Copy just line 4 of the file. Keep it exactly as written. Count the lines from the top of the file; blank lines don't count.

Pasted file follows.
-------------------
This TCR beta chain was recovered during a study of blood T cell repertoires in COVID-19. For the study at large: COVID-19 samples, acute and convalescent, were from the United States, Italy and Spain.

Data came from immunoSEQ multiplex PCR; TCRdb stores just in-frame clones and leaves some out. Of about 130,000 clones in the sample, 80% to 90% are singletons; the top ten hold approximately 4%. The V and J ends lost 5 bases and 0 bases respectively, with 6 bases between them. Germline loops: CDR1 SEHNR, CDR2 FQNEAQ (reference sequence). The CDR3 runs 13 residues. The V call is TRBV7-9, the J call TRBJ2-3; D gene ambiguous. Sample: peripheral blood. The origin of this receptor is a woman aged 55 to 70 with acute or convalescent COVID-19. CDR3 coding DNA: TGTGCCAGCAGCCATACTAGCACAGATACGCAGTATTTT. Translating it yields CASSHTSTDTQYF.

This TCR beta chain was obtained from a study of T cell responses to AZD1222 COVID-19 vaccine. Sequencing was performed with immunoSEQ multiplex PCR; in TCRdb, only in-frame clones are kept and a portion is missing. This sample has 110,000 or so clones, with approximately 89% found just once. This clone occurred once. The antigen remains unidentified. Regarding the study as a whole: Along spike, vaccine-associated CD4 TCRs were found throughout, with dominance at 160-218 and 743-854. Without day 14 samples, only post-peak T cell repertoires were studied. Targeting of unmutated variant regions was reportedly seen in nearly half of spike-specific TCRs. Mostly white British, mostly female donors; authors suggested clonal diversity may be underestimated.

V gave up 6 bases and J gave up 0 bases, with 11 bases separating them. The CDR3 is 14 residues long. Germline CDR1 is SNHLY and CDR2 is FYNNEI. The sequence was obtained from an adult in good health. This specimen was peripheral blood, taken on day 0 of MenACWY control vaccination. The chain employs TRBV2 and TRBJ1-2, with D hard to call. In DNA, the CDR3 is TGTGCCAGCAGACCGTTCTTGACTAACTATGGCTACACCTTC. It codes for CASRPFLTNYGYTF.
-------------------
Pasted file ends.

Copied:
V gave up 6 bases and J gave up 0 bases, with 11 bases separating them. The CDR3 is 14 residues long. Germline CDR1 is SNHLY and CDR2 is FYNNEI. The sequence was obtained from an adult in good health. This specimen was peripheral blood, taken on day 0 of MenACWY control vaccination. The chain employs TRBV2 and TRBJ1-2, with D hard to call. In DNA, the CDR3 is TGTGCCAGCAGACCGTTCTTGACTAACTATGGCTACACCTTC. It codes for CASRPFLTNYGYTF.